There is an article on the Christian Chronicle website (here is the link) detailing the declining status of Churches of Christ. For those who attend a Church of Christ, I hope this news does not come as any surprise. I believe the reasons are many and I will just try to lay out some of the possible reasons I see.
First, there are far too many Christians among us who occupy a place in a pew or chair during worship but have never matured into a fruit-bearing disciple of Jesus. Whatever the reason(s), scripture seems vividly clear that every Christian has been gifted for ministry in the church. The failure of a local church to exercise the variety of spiritual gifts God has given surely has a direct impact on that local church to bear witness to the gospel of Jesus Christ.
Second, there still seems to be this idea that bigger and better programs will attract “them” to us, meaning to one of our assemblies at our buildings. Even if we were called to be competitors for the best program marketing, the truth is that most Churches of Christ have neither the financial resources nor the other sufficient resources necessary to operate these programs (at least not on par with the large mega-church that just moved into town).
Third, and related to the second, we have not learned how to be a missionally “sent” people who go to the community rather than hoping the community comes to us. We have a building/facilities centered mind-set. We love worshiping in the building. We love having potlucks in the building. We are a benevolent people (that is a great thing too) who invite people in need to the building to sift through our pantry. And on and on it goes. How about going to a park, taking lots (and I mean a lot) of food with us, go through the neighborhood and invite everyone to come and join us for a meal and worship. Give the left-over’s to those who seem to have the most need for some extra-food. This does not mean there would be no use for a building, I am just trying to point out how our buildings should be nothing more than a building but have become a means to an end (and this means is no longer producing the end result we desire).
Fourth, many members (though not all) of Churches of Christ no longer believe that we are the only Christians and the only ones who will be in heaven. Evangelism used to be simple. Alls it required was having a gospel meeting where we would invite other “denominational” Christians come and hear a logical presentation that exposed the errors of their beliefs in hopes that they would convert. Well, now that we believe some, perhaps many, of those other professing Christians are actually our brothers and sisters in Christ and that like them, we too have less than a perfect doctrinal understanding of the Bible, that approach to evangelism has been nullified. But how do we reach the unchurched, whether they be the youth hanging out at the local skate-board park, the poor living in public housing, the young post-modern grad student who socializes in coffee-shops and night-clubs, those new families that migrated from another country and neither speak English well nor have a Judeo-Christian worldview, etc…? The answer to this question lies in the next problem.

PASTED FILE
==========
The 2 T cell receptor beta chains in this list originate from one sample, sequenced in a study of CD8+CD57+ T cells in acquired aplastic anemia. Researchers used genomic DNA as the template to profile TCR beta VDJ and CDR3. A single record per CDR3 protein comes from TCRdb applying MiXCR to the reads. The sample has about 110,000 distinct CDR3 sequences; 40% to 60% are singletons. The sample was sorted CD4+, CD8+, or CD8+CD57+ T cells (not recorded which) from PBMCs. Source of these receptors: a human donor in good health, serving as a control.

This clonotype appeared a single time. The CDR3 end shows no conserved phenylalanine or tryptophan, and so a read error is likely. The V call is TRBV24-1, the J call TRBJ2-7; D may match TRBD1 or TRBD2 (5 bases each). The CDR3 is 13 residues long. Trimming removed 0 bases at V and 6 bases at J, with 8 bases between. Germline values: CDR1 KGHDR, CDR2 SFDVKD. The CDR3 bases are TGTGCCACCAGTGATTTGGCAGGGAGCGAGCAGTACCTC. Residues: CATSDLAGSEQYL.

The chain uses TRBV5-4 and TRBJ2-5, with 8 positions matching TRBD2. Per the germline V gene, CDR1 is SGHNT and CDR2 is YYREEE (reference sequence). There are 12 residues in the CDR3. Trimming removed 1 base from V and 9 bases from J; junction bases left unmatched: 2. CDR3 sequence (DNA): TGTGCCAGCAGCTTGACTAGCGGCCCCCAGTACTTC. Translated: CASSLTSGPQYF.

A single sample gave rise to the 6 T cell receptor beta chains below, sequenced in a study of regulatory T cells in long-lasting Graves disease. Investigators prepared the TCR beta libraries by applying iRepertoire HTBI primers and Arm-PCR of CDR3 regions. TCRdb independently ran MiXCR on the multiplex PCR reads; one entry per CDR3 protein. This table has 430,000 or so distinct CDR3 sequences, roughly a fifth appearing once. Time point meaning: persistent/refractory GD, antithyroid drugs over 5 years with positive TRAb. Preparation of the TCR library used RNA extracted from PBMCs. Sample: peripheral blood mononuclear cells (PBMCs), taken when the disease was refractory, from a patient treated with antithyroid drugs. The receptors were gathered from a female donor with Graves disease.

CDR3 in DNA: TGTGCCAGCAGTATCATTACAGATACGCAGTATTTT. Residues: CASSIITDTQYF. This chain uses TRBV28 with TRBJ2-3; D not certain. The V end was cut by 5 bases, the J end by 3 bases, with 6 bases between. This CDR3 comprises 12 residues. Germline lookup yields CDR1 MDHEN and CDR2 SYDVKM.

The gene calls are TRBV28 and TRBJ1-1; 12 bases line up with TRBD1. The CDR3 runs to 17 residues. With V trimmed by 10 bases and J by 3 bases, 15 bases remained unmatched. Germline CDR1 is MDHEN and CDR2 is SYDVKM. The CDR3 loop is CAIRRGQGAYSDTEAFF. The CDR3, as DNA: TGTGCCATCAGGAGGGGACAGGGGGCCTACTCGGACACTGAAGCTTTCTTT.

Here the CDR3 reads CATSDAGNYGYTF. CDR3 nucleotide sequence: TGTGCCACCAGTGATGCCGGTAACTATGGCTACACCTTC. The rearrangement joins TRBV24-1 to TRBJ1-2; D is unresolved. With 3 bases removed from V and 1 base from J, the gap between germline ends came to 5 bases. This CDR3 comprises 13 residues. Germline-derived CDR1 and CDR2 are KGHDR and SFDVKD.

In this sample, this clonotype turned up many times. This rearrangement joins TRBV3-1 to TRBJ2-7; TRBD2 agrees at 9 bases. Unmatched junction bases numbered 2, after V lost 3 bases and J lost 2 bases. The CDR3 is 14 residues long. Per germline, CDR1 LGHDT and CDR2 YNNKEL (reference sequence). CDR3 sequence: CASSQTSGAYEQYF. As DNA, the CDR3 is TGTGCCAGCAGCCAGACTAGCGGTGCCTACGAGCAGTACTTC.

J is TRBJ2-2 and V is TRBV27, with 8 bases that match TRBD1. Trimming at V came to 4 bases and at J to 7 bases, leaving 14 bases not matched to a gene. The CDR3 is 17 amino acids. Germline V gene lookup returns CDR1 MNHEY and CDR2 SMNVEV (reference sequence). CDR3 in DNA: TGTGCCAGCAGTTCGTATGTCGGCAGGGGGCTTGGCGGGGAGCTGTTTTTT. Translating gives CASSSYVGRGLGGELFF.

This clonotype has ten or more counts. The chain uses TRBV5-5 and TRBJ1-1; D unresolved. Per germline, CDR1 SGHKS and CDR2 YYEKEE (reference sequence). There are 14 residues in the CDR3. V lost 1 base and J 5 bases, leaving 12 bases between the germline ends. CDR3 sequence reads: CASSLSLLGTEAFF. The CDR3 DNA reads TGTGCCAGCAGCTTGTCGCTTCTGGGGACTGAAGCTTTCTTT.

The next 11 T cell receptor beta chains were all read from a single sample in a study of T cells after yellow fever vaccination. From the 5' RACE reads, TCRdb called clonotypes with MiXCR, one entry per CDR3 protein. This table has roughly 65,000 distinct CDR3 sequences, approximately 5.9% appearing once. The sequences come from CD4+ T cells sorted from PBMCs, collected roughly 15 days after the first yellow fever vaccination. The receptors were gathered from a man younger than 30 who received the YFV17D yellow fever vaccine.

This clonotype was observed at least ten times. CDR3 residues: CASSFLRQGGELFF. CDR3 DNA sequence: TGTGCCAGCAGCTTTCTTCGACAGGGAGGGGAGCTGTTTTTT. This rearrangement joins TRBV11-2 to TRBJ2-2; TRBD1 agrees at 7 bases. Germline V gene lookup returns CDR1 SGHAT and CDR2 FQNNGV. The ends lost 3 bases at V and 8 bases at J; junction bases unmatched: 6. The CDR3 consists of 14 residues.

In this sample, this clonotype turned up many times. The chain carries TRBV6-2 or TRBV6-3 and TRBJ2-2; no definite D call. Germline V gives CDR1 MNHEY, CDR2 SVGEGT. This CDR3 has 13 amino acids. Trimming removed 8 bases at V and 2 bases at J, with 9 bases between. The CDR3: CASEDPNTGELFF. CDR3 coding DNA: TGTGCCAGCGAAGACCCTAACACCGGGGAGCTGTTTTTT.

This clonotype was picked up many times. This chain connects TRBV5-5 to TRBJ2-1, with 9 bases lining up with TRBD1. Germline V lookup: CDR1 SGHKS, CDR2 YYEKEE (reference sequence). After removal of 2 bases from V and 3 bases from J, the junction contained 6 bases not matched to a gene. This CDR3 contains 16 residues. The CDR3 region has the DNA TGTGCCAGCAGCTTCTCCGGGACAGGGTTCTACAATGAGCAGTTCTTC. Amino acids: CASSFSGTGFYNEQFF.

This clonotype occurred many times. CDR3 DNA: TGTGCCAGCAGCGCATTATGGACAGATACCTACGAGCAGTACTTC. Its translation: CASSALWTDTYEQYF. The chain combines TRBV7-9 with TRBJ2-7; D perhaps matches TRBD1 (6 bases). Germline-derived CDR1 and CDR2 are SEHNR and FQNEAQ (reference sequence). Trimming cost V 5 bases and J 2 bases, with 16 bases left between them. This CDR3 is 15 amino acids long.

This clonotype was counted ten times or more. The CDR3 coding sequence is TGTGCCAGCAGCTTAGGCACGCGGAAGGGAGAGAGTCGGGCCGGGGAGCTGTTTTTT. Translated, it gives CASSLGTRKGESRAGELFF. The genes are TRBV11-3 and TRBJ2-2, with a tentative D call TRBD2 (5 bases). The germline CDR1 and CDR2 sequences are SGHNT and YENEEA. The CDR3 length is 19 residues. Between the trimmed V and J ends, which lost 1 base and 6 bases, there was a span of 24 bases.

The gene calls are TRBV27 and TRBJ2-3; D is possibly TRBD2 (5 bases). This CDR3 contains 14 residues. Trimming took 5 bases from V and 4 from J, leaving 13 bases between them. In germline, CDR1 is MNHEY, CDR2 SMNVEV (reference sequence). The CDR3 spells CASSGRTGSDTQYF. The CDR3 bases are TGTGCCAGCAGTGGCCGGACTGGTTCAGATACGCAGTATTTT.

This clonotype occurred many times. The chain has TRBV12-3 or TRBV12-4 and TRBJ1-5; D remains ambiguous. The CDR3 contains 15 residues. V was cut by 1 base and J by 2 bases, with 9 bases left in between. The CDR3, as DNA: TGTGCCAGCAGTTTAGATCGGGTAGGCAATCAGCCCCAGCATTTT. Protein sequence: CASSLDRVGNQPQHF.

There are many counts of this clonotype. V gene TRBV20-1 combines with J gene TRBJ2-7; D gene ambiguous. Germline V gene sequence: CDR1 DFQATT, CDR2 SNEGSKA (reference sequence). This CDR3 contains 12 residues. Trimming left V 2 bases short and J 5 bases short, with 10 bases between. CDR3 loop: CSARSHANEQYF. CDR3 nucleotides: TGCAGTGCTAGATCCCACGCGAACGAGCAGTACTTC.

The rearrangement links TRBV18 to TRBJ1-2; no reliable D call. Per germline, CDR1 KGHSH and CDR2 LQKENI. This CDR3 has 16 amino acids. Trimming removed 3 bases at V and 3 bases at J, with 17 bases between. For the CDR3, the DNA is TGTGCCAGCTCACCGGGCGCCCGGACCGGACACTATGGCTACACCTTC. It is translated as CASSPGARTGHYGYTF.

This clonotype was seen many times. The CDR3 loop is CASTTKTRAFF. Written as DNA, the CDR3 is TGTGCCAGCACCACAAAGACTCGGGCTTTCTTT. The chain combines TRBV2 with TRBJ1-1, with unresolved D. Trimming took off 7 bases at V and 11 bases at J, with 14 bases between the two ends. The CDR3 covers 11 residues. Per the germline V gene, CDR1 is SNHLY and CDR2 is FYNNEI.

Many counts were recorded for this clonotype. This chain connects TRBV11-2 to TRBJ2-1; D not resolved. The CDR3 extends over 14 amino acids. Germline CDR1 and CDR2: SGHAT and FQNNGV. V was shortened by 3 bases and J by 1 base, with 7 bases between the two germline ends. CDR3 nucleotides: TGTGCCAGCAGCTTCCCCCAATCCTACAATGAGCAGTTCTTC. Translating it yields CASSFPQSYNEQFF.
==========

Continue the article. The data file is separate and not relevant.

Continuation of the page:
Fifth, part of our church DNA is a view of scripture that treats the New Testament as though it is a blue-print form to tell us how the church should look in every culture and place rather than seeing the New Testament as a collection of occasional writing addressing specific situations from which we can learn from as we seek to follow Jesus (not the first century church) and live out the gospel in culturally relevant ways. Specifically, we thought our duty was to be a first-century church form rather than being a 19th, 2oth, and now a 21st century church living out the gospel in 19th, 20th, and 21st century ways. While many of the leaders in our local churches no longer believe this is our calling, that mind-set still looms large. I believe it inhibits us from seriously taking an incarnational approach to the many diverse sub-cultures of non-Christians I listed in the last paragraph. For example, in most Churches of Christ, women have no role in reading scripture, offering prayer, sharing testimonies, etc… in the assembly. Yet this is a barrier to non-Christians in some cultures within North America. I know because it was in Ithaca, NY where I lived for nearly two years. I have not lived long enough in Willmar, MN to determine if this is the case here as well. Will we allow an issue like this to stand between the gospel and the lost?
To conclude, I believe there are many Christians among Churches of Christ who are still very passionate about Jesus and the gospel he preached and lived out. In addition to the problems I see us struggling with that I list above, we lack for a vision and missional purpose. What we need first is a bold new vision that is outside of the box we are not only comfortable in but find difficult to see beyond. We need a vision that would conceptualize what it looks like to be a missional body of Christ among our culture. Since every local culture is unique, this vision must be developed by courageous local leaders. We also need a new missional purpose that calls us to bear witness to the kingdom reign of God (the gospel Jesus preached) rather than restoring a particular historical period of the church.
 I am not suggesting that allowing women to pray would solve all of our evangelistic problems. However, if it is a barrier then it is part of the problem and needs to be addressed.